5 favorite videos from recent CGI experimentalism
(This article is the translation of my text for NEWREEL, a Japanese web magazine focusing around a video production/culture.)
Most of computer graphics are still used for something “representational” purposes. Photorealism, imitating hand drawings, and even designing FUI (Futuristic/Fictional User Interfaces in a field of films) may be included by such a purpose.
I had got bored of the world of “if you can tell it’s CGI, its bad CGI”. On the other hand, my concern for the recent CGI experimentalism occurring around the internet has been growing in this several years. They’re introducing alternative algorithms and a nature of glitches as the aesthetics, in a strange manner.
While they have no concrete meanings in our world and might be too wired for our sense of reality, they surely contain their coherences in their own ways — everything in the frame such as a type of perspective, antialiasing, easing, and post-effects feels like strictly controlled by unique laws of physics or exotic axioms.
I would like to introduce 5 videos from such an experimentalism. All of them has deeply influenced my style in this several years.
1. Ohal Grietzer — Wintertime
If you’re wondering to make organic forms by programming, the reaction-diffusion systems can be useful. There’s a lot of generative artworks with the systems, however, most of them are introducing same equation — which is called Gray-Scott model. So this video made me appreciated because it appeared to be using a strange kind of reaction-diffusion system. The artist said a software Ready is used for simulation. Having been played with it in this few weeks, I really impressed by the fact that there’s a tons of the reaction-diffusion systems!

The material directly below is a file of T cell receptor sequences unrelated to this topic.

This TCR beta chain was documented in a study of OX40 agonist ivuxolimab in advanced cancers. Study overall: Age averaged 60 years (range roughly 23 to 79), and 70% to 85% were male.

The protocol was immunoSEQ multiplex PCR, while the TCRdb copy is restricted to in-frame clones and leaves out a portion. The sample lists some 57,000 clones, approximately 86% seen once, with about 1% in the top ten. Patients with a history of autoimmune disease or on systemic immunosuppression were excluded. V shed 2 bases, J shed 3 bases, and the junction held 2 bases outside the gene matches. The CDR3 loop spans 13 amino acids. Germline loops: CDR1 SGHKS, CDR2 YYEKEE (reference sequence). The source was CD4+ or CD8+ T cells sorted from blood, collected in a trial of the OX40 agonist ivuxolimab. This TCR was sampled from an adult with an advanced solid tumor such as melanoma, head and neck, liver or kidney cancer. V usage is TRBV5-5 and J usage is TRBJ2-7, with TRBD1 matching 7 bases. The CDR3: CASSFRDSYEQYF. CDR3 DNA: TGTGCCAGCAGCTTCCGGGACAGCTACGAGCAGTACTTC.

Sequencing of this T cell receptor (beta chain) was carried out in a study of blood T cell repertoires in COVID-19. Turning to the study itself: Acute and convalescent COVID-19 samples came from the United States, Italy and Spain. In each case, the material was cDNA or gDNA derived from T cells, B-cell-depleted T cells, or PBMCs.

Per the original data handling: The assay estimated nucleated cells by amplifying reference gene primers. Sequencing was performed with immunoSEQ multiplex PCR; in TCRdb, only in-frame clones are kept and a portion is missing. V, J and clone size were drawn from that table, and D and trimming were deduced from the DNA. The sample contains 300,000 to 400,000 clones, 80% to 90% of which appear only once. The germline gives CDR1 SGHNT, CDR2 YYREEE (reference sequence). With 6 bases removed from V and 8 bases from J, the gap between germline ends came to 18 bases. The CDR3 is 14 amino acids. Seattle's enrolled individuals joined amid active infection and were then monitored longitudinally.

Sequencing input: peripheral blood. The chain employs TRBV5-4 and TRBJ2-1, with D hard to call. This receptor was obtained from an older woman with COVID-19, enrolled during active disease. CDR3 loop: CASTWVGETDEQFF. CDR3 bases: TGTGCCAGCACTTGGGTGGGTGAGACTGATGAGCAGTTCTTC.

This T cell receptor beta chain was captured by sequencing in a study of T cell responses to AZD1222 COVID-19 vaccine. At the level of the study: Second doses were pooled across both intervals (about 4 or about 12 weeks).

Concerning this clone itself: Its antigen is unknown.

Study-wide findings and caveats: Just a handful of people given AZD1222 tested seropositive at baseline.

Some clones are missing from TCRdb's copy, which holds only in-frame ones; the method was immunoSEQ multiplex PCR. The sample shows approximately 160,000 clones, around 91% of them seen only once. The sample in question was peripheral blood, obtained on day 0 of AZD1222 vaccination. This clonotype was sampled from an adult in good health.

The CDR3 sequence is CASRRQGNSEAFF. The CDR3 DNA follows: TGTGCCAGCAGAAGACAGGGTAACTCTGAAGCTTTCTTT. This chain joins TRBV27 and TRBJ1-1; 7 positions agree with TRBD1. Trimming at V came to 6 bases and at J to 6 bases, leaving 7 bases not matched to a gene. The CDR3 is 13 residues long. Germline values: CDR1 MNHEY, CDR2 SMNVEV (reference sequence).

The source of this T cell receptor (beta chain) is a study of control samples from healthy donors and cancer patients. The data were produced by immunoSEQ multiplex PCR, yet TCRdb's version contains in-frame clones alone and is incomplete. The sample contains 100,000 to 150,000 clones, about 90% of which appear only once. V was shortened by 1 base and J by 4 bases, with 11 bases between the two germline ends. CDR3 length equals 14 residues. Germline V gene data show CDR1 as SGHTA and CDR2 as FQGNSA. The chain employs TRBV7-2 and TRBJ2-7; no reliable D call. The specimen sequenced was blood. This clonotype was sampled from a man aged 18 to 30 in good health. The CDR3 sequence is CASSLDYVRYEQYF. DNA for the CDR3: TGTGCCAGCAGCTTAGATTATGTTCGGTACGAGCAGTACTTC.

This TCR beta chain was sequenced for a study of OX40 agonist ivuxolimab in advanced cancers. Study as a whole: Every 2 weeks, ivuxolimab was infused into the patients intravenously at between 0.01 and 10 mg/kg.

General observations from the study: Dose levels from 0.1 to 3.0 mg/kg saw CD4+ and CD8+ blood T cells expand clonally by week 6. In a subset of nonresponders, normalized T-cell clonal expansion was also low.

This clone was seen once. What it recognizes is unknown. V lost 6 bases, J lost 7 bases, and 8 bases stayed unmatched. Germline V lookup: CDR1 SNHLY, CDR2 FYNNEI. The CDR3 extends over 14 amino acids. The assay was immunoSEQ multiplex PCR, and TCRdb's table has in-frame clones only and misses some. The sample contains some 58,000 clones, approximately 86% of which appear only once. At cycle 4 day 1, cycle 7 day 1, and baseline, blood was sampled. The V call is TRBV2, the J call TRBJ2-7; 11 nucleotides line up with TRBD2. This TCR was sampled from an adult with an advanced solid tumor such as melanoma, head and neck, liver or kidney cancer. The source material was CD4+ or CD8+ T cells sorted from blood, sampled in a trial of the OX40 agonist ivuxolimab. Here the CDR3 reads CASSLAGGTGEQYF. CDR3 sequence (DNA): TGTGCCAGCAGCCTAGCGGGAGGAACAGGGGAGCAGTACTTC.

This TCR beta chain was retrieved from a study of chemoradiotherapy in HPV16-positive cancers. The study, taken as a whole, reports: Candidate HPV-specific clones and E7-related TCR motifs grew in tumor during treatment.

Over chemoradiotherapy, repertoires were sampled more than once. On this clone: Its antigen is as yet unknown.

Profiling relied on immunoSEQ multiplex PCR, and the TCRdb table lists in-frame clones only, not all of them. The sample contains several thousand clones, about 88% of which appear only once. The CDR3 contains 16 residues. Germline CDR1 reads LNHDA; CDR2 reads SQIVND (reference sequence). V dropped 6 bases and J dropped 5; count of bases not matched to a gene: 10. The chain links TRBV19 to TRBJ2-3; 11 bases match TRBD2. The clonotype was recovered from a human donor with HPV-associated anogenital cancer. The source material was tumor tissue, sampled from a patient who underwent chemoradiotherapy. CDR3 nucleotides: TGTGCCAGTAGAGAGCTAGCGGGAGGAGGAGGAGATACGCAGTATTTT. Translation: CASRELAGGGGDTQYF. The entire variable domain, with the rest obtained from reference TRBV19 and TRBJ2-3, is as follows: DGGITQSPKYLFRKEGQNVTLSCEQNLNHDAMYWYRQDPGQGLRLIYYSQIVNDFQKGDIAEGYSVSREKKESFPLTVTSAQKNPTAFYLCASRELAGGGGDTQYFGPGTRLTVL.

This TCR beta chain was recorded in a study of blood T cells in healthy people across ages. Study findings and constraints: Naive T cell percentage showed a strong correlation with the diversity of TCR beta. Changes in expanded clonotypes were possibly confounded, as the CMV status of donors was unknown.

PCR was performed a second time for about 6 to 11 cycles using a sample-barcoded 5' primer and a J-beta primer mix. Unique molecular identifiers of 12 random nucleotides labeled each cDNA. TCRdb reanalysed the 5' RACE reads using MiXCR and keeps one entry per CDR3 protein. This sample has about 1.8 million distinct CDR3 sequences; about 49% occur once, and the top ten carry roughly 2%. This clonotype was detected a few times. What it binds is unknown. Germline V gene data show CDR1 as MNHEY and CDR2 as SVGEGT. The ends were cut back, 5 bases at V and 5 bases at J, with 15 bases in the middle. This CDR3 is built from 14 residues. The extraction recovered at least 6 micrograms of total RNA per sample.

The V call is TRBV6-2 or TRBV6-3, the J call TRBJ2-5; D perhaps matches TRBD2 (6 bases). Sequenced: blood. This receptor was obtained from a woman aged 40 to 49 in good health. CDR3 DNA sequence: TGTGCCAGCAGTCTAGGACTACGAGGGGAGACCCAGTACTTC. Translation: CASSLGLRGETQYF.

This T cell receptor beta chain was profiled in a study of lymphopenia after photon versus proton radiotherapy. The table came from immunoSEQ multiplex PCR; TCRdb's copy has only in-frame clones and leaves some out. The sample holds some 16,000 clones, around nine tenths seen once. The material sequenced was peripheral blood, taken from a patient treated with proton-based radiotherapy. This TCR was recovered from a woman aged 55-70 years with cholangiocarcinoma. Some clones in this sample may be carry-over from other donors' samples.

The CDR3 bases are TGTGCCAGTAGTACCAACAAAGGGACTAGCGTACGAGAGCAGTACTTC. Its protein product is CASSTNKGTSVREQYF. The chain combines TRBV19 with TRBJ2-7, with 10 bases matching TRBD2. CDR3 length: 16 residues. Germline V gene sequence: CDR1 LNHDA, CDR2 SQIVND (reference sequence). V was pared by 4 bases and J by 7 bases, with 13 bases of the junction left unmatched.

In addition to this, he used a 3DCG software to stylize the texture. Since we tend to finish within real-time approaches somehow when working around generative stuff, I thought his workflow was a kind of neutral.
2. Stoned Boys «Strain»
As soon as I watched, this video immediately grabbed my heart. Wired gradients, oblique projections, and modest dithering…it’s way cooler, isn’t it? I also empathized the stance of this video to keep itself from an internet-ish motif just like Vaporwave.
3. Zurich 2.0
360° VR video of landscapes generated using photogrammetry.
I would like you to take notice how the polygon landscapes emerge. If you’re used to 3DCG, you can easily realize it’s just offsetting UV coordinates which are automatically attached by a photogrammetry software.Digital enthusiasts like me tend to use something like polygon scaling or poly-reduction in a similar situation. But I imagine such an approach just made it look like stereotyped VR visual at all. It’s just a simple idea, however, it brought an unique atmosphere to his video critically.
This video is created by kwgt (pronounces ”kuwagata”), a female artist as same age as me from Japan.
I can’t tell how she drew it in detail, but the visual reminds me of something clay-animations rather than glitches. With stepping forward frame by frame, she distorted a texture of previous frame. Sometimes she would have added new imagery, or sometimes erased it. Anyway, I thought it’s so cool to throw the advantage of non-destructive editing in a digital tool away.
I got to know Phillip Stearns when I was surveying pixel displacement techniques. It was surprising that I could listen in his class at SFPC by chance. He was in charge of teaching basic electric circuit unlike my impression to him. However, I gradually realize his concern spans very low level of computing and such a knowledge makes his art works so unique and intrinsic.
As you might know, there’s a cool effect called “pixel sorting”. It’s very simple algorithm and was developed by Kim Asendorf in 2010. The technique was just for glitch geeks at first. But someone turned it into After Effects plugin in few years ago and it gradually got popular in a field of motion graphics — even Ash Thorp used it in a VFX reel of “Ghost In the Shell” today.
I thought only artists exploring from such a fundamental algorithm of visual computing might be able to affect visual trends in several years future. I want to keep experiment with it hard, too.